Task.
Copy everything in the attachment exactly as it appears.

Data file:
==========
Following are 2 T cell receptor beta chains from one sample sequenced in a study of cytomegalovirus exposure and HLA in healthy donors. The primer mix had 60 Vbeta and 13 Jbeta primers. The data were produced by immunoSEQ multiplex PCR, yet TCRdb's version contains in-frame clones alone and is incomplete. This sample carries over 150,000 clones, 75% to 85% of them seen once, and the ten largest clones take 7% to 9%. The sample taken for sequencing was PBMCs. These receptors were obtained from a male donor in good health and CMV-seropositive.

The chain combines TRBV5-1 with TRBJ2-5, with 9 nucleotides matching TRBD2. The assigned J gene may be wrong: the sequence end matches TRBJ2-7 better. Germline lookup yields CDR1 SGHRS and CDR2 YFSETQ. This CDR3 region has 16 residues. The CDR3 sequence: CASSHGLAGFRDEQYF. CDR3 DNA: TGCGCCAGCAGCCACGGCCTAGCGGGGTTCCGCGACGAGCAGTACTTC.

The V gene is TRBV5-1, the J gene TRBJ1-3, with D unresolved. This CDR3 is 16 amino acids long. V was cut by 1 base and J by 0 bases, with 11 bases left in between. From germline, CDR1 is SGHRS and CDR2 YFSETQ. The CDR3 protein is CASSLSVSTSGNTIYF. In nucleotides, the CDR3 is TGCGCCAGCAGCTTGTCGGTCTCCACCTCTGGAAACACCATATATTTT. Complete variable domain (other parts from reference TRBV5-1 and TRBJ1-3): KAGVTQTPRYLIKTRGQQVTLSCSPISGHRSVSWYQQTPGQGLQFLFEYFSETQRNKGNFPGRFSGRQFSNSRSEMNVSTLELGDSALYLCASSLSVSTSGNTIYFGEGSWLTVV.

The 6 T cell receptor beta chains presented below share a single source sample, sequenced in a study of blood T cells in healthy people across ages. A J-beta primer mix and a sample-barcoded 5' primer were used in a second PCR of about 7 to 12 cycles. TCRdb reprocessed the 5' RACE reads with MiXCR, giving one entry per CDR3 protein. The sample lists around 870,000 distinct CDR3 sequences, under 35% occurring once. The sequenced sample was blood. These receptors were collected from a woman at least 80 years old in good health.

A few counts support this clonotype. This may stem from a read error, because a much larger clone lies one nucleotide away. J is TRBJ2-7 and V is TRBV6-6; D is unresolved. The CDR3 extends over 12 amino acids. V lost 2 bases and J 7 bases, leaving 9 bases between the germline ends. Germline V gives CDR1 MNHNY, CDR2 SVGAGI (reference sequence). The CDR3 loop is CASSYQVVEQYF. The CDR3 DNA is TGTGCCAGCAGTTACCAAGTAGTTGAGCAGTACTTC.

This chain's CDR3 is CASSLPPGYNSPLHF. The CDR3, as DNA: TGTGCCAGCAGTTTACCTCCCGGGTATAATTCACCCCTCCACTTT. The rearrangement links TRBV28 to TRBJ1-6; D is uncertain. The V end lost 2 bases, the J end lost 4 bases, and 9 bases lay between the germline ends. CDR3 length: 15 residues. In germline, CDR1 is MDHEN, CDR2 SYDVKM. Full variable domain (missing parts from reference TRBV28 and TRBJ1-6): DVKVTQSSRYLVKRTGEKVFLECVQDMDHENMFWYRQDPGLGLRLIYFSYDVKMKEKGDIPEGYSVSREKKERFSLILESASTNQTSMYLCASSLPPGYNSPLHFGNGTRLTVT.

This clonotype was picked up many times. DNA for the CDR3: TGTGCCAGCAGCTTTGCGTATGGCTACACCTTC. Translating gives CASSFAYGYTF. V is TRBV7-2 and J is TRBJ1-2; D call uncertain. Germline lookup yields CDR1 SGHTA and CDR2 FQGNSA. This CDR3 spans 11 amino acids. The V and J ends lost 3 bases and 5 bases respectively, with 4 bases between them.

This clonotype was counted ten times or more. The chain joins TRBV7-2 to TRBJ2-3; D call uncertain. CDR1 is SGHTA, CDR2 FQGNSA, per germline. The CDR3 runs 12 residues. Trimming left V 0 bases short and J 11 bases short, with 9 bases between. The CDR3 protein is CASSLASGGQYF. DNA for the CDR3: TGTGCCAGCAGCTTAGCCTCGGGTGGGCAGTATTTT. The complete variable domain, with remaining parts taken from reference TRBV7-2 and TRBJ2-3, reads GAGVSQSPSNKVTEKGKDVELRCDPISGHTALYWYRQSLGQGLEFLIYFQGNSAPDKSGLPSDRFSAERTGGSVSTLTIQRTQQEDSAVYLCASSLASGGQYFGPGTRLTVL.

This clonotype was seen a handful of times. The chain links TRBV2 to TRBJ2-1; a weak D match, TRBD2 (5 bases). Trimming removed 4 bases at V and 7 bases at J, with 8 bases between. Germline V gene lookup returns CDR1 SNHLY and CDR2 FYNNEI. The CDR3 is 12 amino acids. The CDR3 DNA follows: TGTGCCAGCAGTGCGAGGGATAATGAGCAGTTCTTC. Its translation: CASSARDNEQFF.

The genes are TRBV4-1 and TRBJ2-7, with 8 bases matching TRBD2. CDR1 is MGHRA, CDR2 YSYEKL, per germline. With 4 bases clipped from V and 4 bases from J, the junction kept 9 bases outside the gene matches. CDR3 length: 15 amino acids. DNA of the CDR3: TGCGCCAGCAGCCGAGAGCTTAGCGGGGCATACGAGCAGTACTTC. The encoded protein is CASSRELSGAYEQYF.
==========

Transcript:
Following are 2 T cell receptor beta chains from one sample sequenced in a study of cytomegalovirus exposure and HLA in healthy donors. The primer mix had 60 Vbeta and 13 Jbeta primers. The data were produced by immunoSEQ multiplex PCR, yet TCRdb's version contains in-frame clones alone and is incomplete. This sample carries over 150,000 clones, 75% to 85% of them seen once, and the ten largest clones take 7% to 9%. The sample taken for sequencing was PBMCs. These receptors were obtained from a male donor in good health and CMV-seropositive.

The chain combines TRBV5-1 with TRBJ2-5, with 9 nucleotides matching TRBD2. The assigned J gene may be wrong: the sequence end matches TRBJ2-7 better. Germline lookup yields CDR1 SGHRS and CDR2 YFSETQ. This CDR3 region has 16 residues. The CDR3 sequence: CASSHGLAGFRDEQYF. CDR3 DNA: TGCGCCAGCAGCCACGGCCTAGCGGGGTTCCGCGACGAGCAGTACTTC.

The V gene is TRBV5-1, the J gene TRBJ1-3, with D unresolved. This CDR3 is 16 amino acids long. V was cut by 1 base and J by 0 bases, with 11 bases left in between. From germline, CDR1 is SGHRS and CDR2 YFSETQ. The CDR3 protein is CASSLSVSTSGNTIYF. In nucleotides, the CDR3 is TGCGCCAGCAGCTTGTCGGTCTCCACCTCTGGAAACACCATATATTTT. Complete variable domain (other parts from reference TRBV5-1 and TRBJ1-3): KAGVTQTPRYLIKTRGQQVTLSCSPISGHRSVSWYQQTPGQGLQFLFEYFSETQRNKGNFPGRFSGRQFSNSRSEMNVSTLELGDSALYLCASSLSVSTSGNTIYFGEGSWLTVV.

The 6 T cell receptor beta chains presented below share a single source sample, sequenced in a study of blood T cells in healthy people across ages. A J-beta primer mix and a sample-barcoded 5' primer were used in a second PCR of about 7 to 12 cycles. TCRdb reprocessed the 5' RACE reads with MiXCR, giving one entry per CDR3 protein. The sample lists around 870,000 distinct CDR3 sequences, under 35% occurring once. The sequenced sample was blood. These receptors were collected from a woman at least 80 years old in good health.

A few counts support this clonotype. This may stem from a read error, because a much larger clone lies one nucleotide away. J is TRBJ2-7 and V is TRBV6-6; D is unresolved. The CDR3 extends over 12 amino acids. V lost 2 bases and J 7 bases, leaving 9 bases between the germline ends. Germline V gives CDR1 MNHNY, CDR2 SVGAGI (reference sequence). The CDR3 loop is CASSYQVVEQYF. The CDR3 DNA is TGTGCCAGCAGTTACCAAGTAGTTGAGCAGTACTTC.

This chain's CDR3 is CASSLPPGYNSPLHF. The CDR3, as DNA: TGTGCCAGCAGTTTACCTCCCGGGTATAATTCACCCCTCCACTTT. The rearrangement links TRBV28 to TRBJ1-6; D is uncertain. The V end lost 2 bases, the J end lost 4 bases, and 9 bases lay between the germline ends. CDR3 length: 15 residues. In germline, CDR1 is MDHEN, CDR2 SYDVKM. Full variable domain (missing parts from reference TRBV28 and TRBJ1-6): DVKVTQSSRYLVKRTGEKVFLECVQDMDHENMFWYRQDPGLGLRLIYFSYDVKMKEKGDIPEGYSVSREKKERFSLILESASTNQTSMYLCASSLPPGYNSPLHFGNGTRLTVT.

This clonotype was picked up many times. DNA for the CDR3: TGTGCCAGCAGCTTTGCGTATGGCTACACCTTC. Translating gives CASSFAYGYTF. V is TRBV7-2 and J is TRBJ1-2; D call uncertain. Germline lookup yields CDR1 SGHTA and CDR2 FQGNSA. This CDR3 spans 11 amino acids. The V and J ends lost 3 bases and 5 bases respectively, with 4 bases between them.

This clonotype was counted ten times or more. The chain joins TRBV7-2 to TRBJ2-3; D call uncertain. CDR1 is SGHTA, CDR2 FQGNSA, per germline. The CDR3 runs 12 residues. Trimming left V 0 bases short and J 11 bases short, with 9 bases between. The CDR3 protein is CASSLASGGQYF. DNA for the CDR3: TGTGCCAGCAGCTTAGCCTCGGGTGGGCAGTATTTT. The complete variable domain, with remaining parts taken from reference TRBV7-2 and TRBJ2-3, reads GAGVSQSPSNKVTEKGKDVELRCDPISGHTALYWYRQSLGQGLEFLIYFQGNSAPDKSGLPSDRFSAERTGGSVSTLTIQRTQQEDSAVYLCASSLASGGQYFGPGTRLTVL.

This clonotype was seen a handful of times. The chain links TRBV2 to TRBJ2-1; a weak D match, TRBD2 (5 bases). Trimming removed 4 bases at V and 7 bases at J, with 8 bases between. Germline V gene lookup returns CDR1 SNHLY and CDR2 FYNNEI. The CDR3 is 12 amino acids. The CDR3 DNA follows: TGTGCCAGCAGTGCGAGGGATAATGAGCAGTTCTTC. Its translation: CASSARDNEQFF.

The genes are TRBV4-1 and TRBJ2-7, with 8 bases matching TRBD2. CDR1 is MGHRA, CDR2 YSYEKL, per germline. With 4 bases clipped from V and 4 bases from J, the junction kept 9 bases outside the gene matches. CDR3 length: 15 amino acids. DNA of the CDR3: TGCGCCAGCAGCCGAGAGCTTAGCGGGGCATACGAGCAGTACTTC. The encoded protein is CASSRELSGAYEQYF.